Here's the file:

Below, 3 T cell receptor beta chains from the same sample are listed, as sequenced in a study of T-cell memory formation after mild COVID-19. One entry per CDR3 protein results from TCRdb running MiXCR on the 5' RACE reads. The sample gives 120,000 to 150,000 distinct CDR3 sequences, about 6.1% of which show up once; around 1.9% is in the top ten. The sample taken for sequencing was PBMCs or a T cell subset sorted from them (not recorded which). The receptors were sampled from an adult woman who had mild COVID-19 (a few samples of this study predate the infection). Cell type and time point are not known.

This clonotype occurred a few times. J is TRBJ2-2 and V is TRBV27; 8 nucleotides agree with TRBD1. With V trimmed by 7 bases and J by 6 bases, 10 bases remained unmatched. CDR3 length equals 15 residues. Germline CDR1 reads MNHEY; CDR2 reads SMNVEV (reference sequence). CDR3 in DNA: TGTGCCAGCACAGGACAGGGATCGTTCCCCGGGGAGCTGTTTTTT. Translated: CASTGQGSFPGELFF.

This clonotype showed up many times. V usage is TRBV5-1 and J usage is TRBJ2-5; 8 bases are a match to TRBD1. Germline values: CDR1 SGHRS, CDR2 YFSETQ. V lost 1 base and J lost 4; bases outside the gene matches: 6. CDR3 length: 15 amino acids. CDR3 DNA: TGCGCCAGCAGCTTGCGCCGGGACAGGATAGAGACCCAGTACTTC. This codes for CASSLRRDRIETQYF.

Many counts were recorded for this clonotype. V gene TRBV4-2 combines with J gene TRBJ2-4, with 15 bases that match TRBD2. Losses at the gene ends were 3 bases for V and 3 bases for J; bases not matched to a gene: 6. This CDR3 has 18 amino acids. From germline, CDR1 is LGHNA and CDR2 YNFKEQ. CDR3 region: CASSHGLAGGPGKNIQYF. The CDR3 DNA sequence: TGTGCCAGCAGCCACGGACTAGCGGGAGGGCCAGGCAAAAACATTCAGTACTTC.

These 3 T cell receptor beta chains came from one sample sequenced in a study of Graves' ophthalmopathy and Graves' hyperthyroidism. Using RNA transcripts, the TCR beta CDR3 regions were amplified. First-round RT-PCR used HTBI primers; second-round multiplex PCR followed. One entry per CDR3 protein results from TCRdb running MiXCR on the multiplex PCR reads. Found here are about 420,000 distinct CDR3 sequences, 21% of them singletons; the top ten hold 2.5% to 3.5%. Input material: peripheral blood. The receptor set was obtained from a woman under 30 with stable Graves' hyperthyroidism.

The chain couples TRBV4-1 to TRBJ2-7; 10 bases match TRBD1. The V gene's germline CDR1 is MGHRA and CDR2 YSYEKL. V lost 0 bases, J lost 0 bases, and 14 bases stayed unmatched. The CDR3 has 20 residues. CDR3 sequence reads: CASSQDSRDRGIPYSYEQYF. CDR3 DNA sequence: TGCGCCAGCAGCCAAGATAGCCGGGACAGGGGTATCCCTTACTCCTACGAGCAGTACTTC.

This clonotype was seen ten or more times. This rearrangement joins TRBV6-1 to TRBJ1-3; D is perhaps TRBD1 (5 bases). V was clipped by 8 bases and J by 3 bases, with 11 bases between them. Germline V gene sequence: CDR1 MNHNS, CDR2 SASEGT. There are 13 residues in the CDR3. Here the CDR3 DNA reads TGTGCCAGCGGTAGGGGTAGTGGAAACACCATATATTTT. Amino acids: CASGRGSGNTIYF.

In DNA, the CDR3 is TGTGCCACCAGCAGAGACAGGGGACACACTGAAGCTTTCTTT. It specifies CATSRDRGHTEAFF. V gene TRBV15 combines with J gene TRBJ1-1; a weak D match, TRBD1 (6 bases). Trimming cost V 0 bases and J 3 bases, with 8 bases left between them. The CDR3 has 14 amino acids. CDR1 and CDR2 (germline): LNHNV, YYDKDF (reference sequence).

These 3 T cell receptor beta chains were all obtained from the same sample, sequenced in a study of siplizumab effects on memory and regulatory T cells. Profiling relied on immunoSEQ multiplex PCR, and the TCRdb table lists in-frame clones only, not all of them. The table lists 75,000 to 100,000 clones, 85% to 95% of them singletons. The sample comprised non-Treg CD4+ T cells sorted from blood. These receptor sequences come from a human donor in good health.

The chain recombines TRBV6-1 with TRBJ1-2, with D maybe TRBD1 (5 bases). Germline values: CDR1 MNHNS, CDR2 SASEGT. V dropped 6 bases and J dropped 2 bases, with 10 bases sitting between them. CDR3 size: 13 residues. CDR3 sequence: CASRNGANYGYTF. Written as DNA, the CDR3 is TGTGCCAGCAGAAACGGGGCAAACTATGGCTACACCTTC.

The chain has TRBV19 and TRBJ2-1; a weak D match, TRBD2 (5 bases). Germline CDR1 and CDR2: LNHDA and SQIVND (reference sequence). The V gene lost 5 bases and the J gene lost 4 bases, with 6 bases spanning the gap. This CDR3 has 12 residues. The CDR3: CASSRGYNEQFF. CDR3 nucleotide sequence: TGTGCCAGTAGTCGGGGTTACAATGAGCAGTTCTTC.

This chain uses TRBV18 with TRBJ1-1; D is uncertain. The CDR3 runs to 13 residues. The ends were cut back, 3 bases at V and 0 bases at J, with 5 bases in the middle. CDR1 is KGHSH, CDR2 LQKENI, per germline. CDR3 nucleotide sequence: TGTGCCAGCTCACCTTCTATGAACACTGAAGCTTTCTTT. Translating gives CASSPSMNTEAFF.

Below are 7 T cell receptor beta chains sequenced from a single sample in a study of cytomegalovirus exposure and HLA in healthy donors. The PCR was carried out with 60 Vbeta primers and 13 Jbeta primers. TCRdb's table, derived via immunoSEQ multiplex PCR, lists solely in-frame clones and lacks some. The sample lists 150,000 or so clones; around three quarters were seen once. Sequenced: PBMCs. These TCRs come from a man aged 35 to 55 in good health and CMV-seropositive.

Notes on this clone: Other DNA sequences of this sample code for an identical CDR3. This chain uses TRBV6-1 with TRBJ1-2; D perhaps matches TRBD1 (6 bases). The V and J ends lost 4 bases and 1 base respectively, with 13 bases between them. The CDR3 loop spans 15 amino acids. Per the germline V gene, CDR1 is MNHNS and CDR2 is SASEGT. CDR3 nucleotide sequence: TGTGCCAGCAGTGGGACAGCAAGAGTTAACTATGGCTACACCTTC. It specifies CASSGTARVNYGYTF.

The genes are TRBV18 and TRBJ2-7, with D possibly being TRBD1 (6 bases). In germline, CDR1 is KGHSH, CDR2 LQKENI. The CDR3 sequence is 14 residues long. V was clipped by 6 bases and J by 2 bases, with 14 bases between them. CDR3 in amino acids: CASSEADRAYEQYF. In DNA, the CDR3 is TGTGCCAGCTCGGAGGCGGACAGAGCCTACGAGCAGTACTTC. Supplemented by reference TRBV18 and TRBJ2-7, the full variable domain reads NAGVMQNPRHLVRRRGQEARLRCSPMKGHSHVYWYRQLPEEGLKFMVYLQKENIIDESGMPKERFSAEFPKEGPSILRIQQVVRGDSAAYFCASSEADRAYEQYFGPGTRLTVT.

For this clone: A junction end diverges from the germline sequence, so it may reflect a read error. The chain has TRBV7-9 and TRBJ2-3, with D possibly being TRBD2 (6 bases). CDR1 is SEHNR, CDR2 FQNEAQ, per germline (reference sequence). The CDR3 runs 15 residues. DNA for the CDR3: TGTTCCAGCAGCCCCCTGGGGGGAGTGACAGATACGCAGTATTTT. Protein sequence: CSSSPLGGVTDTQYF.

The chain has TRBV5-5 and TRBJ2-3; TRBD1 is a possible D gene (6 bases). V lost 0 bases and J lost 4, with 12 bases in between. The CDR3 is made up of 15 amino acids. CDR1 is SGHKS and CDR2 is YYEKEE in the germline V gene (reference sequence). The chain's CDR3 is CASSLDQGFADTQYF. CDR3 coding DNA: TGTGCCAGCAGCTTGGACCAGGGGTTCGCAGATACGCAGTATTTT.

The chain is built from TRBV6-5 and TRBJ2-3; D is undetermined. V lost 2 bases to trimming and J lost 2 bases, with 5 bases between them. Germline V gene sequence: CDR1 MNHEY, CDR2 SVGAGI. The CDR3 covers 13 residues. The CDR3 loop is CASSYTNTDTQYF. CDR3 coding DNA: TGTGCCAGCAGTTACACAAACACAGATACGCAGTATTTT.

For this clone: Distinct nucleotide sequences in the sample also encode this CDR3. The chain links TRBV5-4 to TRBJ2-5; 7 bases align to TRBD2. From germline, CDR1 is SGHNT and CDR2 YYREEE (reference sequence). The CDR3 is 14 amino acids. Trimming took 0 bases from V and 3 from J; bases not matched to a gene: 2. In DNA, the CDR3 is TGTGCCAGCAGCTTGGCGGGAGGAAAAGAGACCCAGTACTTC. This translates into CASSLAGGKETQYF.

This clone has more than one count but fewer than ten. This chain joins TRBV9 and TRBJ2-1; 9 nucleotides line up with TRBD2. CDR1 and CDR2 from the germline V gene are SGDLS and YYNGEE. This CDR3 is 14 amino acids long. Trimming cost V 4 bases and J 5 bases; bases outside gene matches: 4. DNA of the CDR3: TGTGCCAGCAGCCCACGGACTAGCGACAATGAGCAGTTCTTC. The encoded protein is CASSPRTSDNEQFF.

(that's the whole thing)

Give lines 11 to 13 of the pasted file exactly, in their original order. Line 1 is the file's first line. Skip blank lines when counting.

The chain has TRBV19 and TRBJ2-1; a weak D match, TRBD2 (5 bases). Germline CDR1 and CDR2: LNHDA and SQIVND (reference sequence). The V gene lost 5 bases and the J gene lost 4 bases, with 6 bases spanning the gap. This CDR3 has 12 residues. The CDR3: CASSRGYNEQFF. CDR3 nucleotide sequence: TGTGCCAGTAGTCGGGGTTACAATGAGCAGTTCTTC.

This chain uses TRBV18 with TRBJ1-1; D is uncertain. The CDR3 runs to 13 residues. The ends were cut back, 3 bases at V and 0 bases at J, with 5 bases in the middle. CDR1 is KGHSH, CDR2 LQKENI, per germline. CDR3 nucleotide sequence: TGTGCCAGCTCACCTTCTATGAACACTGAAGCTTTCTTT. Translating gives CASSPSMNTEAFF.

Below are 7 T cell receptor beta chains sequenced from a single sample in a study of cytomegalovirus exposure and HLA in healthy donors. The PCR was carried out with 60 Vbeta primers and 13 Jbeta primers. TCRdb's table, derived via immunoSEQ multiplex PCR, lists solely in-frame clones and lacks some. The sample lists 150,000 or so clones; around three quarters were seen once. Sequenced: PBMCs. These TCRs come from a man aged 35 to 55 in good health and CMV-seropositive.